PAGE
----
From Dec 8th to 12th, more than 1000 scientists gathered in Ottawa to discuss how the Arctic is undergoing a rapid transformation and what consequences this change will bring. In an important international conference such as Arctic Change 2014, where scientists presented results in relevant issues as different as ice-melting or health of the Northerners, parasites and wildlife could not be missing. That’s why several members of Host-Parasite Interactions headed to Ottawa and presented in total six talks and four posters.
The conference was held in a quite impressive building, the Ottawa Convention Centre, but what was really an experience was staying for five nights at the Ottawa Jail Hostel! This was a real jail that is used as a hostel and fairly renovated, but you can still see the original structure of the jail in most parts of the building, including the rooms, which are cells pretty much (see the pic of Pratap and me in our room!)
The good thing about this hostel is definitely the access to the kitchen, which can spare you some money in eating out, as well as the good breakfast included in the price. Too bad that when I left I had a rush on my back that was really itchy!! Maybe bedbug bites?? Parasites, they are so unpredictable… You can have an encounter with them in the icy arctic but also in the jail in Ottawa!
At the conference, I talked about how stress is a potential indicator of population health, Pratap presented a poster about muskox lungworms and Matilde spoke about muskox health surveillance in Ikaluktutiak. She talked during more than half an hour! The audience was desperate but the moderators were too shy to interrupt 🙂 Anja’s and Josh’s works on caribou health surveillance and the intermediary host of the muskox lungworm, respectively, were also present as posters. Sylvia explained how to develop a muskox health surveillance system and Susan entertained the audience with three talks, topics ranging from migration and parasites in caribou to food insecurity.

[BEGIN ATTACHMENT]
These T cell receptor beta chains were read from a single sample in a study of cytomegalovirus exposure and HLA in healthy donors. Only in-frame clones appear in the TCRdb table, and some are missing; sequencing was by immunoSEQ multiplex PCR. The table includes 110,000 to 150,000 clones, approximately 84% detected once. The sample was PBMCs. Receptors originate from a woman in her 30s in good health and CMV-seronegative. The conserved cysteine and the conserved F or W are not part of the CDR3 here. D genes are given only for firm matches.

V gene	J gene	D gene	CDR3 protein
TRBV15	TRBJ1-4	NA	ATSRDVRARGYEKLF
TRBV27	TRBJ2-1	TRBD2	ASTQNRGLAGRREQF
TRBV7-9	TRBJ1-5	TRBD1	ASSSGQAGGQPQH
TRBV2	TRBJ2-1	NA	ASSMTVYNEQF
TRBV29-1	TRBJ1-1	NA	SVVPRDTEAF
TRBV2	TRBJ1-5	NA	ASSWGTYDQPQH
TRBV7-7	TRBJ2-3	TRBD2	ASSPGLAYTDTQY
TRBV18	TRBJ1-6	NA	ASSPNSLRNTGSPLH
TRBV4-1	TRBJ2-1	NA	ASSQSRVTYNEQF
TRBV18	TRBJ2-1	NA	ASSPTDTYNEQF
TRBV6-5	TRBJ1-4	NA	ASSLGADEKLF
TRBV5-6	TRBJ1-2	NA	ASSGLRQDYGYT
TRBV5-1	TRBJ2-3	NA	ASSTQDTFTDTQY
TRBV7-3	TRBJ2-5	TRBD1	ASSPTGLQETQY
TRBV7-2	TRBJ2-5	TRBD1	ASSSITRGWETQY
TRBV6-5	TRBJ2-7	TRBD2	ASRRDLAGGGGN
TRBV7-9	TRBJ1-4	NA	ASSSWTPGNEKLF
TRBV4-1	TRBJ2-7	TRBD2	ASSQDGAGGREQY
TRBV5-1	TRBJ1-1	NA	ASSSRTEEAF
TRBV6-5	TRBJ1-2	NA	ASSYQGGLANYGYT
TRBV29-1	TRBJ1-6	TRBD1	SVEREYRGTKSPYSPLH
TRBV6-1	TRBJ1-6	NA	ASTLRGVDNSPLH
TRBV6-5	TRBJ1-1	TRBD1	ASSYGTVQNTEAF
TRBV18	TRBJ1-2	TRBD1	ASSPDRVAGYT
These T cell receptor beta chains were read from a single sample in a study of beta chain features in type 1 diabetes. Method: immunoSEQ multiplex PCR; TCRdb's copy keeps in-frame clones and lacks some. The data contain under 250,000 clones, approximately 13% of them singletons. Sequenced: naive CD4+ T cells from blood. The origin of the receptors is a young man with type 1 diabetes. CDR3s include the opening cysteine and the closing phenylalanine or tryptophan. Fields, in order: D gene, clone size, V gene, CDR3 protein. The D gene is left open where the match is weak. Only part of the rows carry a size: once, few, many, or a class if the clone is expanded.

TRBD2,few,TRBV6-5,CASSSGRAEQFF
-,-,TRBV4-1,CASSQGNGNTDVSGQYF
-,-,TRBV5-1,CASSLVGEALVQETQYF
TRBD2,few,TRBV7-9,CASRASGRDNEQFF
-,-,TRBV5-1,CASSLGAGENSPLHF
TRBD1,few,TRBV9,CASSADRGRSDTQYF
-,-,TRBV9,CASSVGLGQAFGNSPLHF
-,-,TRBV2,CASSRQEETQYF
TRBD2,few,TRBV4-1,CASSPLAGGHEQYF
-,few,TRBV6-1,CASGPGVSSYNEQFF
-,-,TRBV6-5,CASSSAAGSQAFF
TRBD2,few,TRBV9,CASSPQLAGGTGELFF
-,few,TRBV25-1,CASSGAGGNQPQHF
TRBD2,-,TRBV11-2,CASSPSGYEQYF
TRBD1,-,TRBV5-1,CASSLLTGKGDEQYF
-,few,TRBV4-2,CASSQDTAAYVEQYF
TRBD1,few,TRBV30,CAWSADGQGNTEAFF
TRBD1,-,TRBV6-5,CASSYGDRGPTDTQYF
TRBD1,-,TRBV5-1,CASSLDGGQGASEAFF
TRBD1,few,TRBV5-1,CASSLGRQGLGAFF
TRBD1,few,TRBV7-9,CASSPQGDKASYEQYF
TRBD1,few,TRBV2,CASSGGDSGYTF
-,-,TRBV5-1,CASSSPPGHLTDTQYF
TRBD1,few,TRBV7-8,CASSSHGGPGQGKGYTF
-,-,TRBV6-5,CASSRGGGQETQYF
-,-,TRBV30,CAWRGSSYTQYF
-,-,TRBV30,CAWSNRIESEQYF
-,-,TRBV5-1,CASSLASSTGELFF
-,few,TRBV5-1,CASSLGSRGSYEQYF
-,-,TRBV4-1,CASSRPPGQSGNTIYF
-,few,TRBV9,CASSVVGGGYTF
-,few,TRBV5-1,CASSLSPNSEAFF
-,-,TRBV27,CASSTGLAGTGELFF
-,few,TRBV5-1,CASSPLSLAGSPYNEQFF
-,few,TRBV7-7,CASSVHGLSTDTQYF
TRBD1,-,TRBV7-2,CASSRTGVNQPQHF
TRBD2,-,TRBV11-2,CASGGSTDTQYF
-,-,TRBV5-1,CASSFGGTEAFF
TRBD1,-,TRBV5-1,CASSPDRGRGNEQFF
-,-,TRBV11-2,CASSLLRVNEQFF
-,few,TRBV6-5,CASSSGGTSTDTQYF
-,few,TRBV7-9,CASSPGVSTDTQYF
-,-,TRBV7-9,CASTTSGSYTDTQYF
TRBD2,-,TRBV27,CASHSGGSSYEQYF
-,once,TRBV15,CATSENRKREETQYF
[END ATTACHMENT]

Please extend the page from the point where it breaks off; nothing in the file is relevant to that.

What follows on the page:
Interestingly, despite the large diversity of research fields present in the conference, we were not the only ones interested in parasites and presenting about them. For example, a researcher from Quebec presented on a poster an outbreak of ectoparasites in nestlings of peregrine falcon in the Arctic. Although the main topic of his research is the reproductive success of these birds, he found important to report how with camera-traps they retrospectively observed the onset of the disease and the associated mortality, even nest failure.
Some talks made us think in depth about how the whole environment, and thus also the interactions of hosts and parasites, will change in response of global warming, human disturbance and other changes that are rapidly occurring in the Arctic. For example, is the vegetation of the tundra going to change when temperature increases? And if this affects herbivory and plant-herbivore interactions, will be there any influence on the life cycle of wildlife parasites? We also heard some interesting talks about contaminants. Although we know that parasites are not the only force driving the health of wild populations, we are very focused and concentrated in our research topic and it is important to listen to researchers from other fields to maintain our awareness on other aspects of reality. This is why I enjoyed a lot this conference and how it broadened my vision of the world and the current challenges we are facing.
These days were amazing both on a professional and a personal note, since we learned lots of things about the North that are useful for our research on parasites in arctic wildlife, but we also made new friends and had a good time with colleagues and collaborators.